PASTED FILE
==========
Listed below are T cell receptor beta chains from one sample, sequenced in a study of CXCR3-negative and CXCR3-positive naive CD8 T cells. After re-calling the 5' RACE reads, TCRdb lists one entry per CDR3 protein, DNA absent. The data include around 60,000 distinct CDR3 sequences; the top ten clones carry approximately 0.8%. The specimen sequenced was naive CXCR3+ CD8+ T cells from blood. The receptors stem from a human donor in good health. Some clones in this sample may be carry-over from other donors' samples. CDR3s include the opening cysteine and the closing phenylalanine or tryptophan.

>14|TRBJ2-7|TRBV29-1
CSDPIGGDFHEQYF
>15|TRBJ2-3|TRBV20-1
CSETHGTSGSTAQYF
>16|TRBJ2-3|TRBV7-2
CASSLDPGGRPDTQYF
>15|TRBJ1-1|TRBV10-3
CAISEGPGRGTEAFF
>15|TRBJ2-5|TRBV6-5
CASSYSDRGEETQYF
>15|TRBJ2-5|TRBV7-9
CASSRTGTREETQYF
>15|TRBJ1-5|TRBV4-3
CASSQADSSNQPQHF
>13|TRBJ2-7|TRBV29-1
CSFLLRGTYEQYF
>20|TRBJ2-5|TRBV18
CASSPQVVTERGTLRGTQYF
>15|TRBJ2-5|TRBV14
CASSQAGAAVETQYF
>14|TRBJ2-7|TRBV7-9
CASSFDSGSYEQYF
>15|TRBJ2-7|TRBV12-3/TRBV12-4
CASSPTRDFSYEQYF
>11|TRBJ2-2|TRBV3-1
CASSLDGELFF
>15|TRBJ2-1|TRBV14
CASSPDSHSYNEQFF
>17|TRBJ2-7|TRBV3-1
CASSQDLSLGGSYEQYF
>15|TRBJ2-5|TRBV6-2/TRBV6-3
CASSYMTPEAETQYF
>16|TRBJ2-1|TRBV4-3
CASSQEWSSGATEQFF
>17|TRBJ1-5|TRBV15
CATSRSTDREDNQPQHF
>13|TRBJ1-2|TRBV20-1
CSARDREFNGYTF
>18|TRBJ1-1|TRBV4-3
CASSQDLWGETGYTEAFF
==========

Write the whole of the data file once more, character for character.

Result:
Listed below are T cell receptor beta chains from one sample, sequenced in a study of CXCR3-negative and CXCR3-positive naive CD8 T cells. After re-calling the 5' RACE reads, TCRdb lists one entry per CDR3 protein, DNA absent. The data include around 60,000 distinct CDR3 sequences; the top ten clones carry approximately 0.8%. The specimen sequenced was naive CXCR3+ CD8+ T cells from blood. The receptors stem from a human donor in good health. Some clones in this sample may be carry-over from other donors' samples. CDR3s include the opening cysteine and the closing phenylalanine or tryptophan.

>14|TRBJ2-7|TRBV29-1
CSDPIGGDFHEQYF
>15|TRBJ2-3|TRBV20-1
CSETHGTSGSTAQYF
>16|TRBJ2-3|TRBV7-2
CASSLDPGGRPDTQYF
>15|TRBJ1-1|TRBV10-3
CAISEGPGRGTEAFF
>15|TRBJ2-5|TRBV6-5
CASSYSDRGEETQYF
>15|TRBJ2-5|TRBV7-9
CASSRTGTREETQYF
>15|TRBJ1-5|TRBV4-3
CASSQADSSNQPQHF
>13|TRBJ2-7|TRBV29-1
CSFLLRGTYEQYF
>20|TRBJ2-5|TRBV18
CASSPQVVTERGTLRGTQYF
>15|TRBJ2-5|TRBV14
CASSQAGAAVETQYF
>14|TRBJ2-7|TRBV7-9
CASSFDSGSYEQYF
>15|TRBJ2-7|TRBV12-3/TRBV12-4
CASSPTRDFSYEQYF
>11|TRBJ2-2|TRBV3-1
CASSLDGELFF
>15|TRBJ2-1|TRBV14
CASSPDSHSYNEQFF
>17|TRBJ2-7|TRBV3-1
CASSQDLSLGGSYEQYF
>15|TRBJ2-5|TRBV6-2/TRBV6-3
CASSYMTPEAETQYF
>16|TRBJ2-1|TRBV4-3
CASSQEWSSGATEQFF
>17|TRBJ1-5|TRBV15
CATSRSTDREDNQPQHF
>13|TRBJ1-2|TRBV20-1
CSARDREFNGYTF
>18|TRBJ1-1|TRBV4-3
CASSQDLWGETGYTEAFF